- Lung cancer occurs due to the uncontrolled growth of cancer cells in the lungs.
- The optimal treatment for lung cancer is concurrent chemoradiotherapy, but its efficacy is impeded by increased toxicity in blood, esophagus and the lungs.
- A recent trial analysis presented at the European Society for Medical Oncology found white blood boosting drugs to be safe during chemoradiotherapy.
Drugs that boost the white blood cells are considered to be safe during concurrent chemoradiotherapy of lung cancer treatment, finds a breaking analysis from the phase III CONVERT trial presented at the European Lung Cancer Conference (ELCC).
Lung cancer occurs due to the uncontrolled growth of the cancer cells in the lungs.
Dr. Fabio Gomes, a medical oncologist at the Christie NHS Foundation Trust, Manchester, UK said, "The optimal treatment for limited-stage SCLC is concurrent chemoradiotherapy."
‘White blood cell boosting drugs could be safe and had no significant negative impact during concurrent chemoradiotherapy in lung cancer treatment.’
"The efficacy of this intensive treatment is balanced by more toxicity, mainly hematological but also esophageal and pulmonary. Meaning this is not a treatment to be considered for every patient and many more will struggle to stay on track with the planned treatment."
Granulocyte colony-stimulating factors (G-CSFs) are used as a supportive measure for boosting the survival, proliferation and differentiation of neutrophils.
Neutropenia (Decreased count of the neutrophils) could be less severe and patients may recover more quickly and reduce the risk of infectious complications.
However, due to the use of concurrent chemoradiotherapy in small cell lung cancer is controversial. The American Society of Clinical Oncology recommends against its routine use.
The study has been conducted in a randomized trial with 215 patients between 1989 and 1991. The trial results showed that there was a significant increase in severe thrombocytopenia, severe anemia, pulmonary complications and toxic deaths when the Granulocyte-macrophage CSFs (GM- CSFs) were used during chemotherapy.
Gomes said, "There have been two major changes since this trial was published in 1995 which may affect the safety of CSF in this context. First, the trial tested GM-CSFs which act on more than one blood cell lineage and are not commonly used nowadays. Instead we use G-CSFs, which are more specific and aim for the neutrophil lineage only. Second, modern radiotherapy techniques have evolved significantly since then and are more precise, which reduces the risks of toxicity."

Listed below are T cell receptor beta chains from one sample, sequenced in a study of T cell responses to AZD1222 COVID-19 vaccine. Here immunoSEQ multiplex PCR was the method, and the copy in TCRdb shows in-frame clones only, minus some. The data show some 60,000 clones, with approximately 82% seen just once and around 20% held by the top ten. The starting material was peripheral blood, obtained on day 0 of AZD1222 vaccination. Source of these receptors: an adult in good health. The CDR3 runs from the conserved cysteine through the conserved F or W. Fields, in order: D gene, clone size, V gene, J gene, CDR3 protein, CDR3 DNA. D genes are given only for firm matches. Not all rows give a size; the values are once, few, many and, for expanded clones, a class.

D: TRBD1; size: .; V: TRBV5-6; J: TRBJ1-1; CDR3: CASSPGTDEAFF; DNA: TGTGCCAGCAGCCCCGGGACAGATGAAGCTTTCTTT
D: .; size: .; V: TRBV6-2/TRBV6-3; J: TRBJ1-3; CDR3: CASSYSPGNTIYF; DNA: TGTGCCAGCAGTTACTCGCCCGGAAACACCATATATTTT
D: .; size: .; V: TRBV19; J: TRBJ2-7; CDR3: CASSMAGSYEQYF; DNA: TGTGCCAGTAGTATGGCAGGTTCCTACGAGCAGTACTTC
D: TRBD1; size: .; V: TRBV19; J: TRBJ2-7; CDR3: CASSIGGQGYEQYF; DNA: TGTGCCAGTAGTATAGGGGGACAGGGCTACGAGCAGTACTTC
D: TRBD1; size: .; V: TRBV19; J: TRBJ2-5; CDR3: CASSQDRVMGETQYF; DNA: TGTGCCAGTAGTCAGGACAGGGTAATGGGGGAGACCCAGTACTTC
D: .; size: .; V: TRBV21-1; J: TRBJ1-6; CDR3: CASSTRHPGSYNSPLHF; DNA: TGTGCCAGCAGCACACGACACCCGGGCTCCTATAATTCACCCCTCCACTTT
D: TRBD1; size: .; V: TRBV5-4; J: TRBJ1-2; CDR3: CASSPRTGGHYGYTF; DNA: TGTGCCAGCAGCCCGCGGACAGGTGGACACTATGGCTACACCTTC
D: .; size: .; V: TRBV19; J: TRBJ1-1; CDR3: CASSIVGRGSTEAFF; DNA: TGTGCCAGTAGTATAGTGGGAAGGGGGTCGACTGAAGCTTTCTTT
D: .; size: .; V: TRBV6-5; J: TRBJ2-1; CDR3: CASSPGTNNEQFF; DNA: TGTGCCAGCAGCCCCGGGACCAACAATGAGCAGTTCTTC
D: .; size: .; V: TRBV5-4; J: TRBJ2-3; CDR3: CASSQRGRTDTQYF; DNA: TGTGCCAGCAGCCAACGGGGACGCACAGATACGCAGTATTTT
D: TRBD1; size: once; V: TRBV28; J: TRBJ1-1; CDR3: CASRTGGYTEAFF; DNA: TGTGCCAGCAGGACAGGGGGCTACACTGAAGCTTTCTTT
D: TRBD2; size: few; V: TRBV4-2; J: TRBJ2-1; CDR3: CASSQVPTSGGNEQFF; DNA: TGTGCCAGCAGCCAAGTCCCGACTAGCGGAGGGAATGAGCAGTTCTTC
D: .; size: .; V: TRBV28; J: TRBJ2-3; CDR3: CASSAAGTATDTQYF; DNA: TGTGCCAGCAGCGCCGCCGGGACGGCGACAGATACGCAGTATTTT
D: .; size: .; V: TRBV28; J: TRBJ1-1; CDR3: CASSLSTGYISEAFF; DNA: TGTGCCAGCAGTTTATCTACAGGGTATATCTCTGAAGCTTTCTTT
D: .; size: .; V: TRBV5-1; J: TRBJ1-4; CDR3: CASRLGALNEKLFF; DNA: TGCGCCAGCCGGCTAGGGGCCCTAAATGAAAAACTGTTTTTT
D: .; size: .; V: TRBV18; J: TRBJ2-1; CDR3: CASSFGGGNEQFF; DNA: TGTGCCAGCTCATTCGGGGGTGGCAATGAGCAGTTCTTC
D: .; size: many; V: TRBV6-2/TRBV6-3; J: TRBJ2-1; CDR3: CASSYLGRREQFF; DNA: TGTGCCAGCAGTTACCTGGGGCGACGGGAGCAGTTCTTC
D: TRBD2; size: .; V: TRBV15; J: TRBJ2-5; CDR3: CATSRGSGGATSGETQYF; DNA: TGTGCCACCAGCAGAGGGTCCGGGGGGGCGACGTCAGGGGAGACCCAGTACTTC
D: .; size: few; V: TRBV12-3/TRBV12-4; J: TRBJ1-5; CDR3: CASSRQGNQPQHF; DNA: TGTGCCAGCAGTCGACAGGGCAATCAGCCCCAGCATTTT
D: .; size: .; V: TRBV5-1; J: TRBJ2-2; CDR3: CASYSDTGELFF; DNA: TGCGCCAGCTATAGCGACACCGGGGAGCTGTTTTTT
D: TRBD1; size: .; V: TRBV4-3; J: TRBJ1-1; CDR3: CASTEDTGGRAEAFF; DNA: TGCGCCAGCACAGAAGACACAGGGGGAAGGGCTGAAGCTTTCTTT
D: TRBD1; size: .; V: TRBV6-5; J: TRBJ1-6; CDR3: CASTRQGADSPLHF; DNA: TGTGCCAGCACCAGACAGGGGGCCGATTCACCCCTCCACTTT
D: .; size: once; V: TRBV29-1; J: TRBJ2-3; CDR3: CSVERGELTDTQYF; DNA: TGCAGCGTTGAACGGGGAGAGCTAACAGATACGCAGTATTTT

In the phase III CONVERT Trial, around 547 patients were enrolled for limited-stage lung cancer chemoradiotherapy. These patients had no difference in the overall survival between the two groups.
The use of G-CSF in the trial found that around 40% of patients were found to receive it at some point during treatment. The research analysis compared the toxicity and outcomes of patients who received G-CSF during chemoradiotherapy and for those who did not receive.
The findings confirmed that the chances of severe thrombocytopenia or anemia had been doubled nearly 30% and 20% respectively in patients who were given G-CSF.
These rates were lower than that which was previously reported. The levels were measured following a significantly higher use of supportive measures such as platelets and blood transfusions.
The study results also showed that there was no difference in the incidence of pulmonary complications or survival.
Gomes said, "G-CSF had no significant negative impact on the outcomes of these patients, which is a very comforting result. The higher hematological toxicity was balanced by an appropriate supportive care throughout treatment."
"We can conclude from this analysis that the use of G-CSF during thoracic radiotherapy is safe and should support patients to receive the full planned course of concurrent chemoradiotherapy and achieve the best possible benefit. These findings should give clinicians the confidence to use G-CSF when needed in this context. We aim to publish a complete analysis later this year which may hopefully help change the current guidelines," Gomes said.
Dr Stefan Zimmermann, Senior Consultant, Medical Oncology Department, HFR - Hôpital Cantonal, Fribourg, Switzerland commented that, "Oncologists do need G-CSF to mitigate neutropenia and increase chemotherapy delivery and compliance, but want the beneficial effect of timely concurrent therapy to outweigh the toxic risks."
"In this analysis, the use of G-CSF did not result in an increased risk of pneumonitis, but the incidence of severe thrombocytopenia is a concern," he continued.
"The use of G-CSF was not detrimental to progression-free survival or overall survival. We can conclude that primary or secondary prophylaxis of febrile neutropenia with G-CSF is justified, but patients at higher risk for thrombocytopenia should be treated with caution."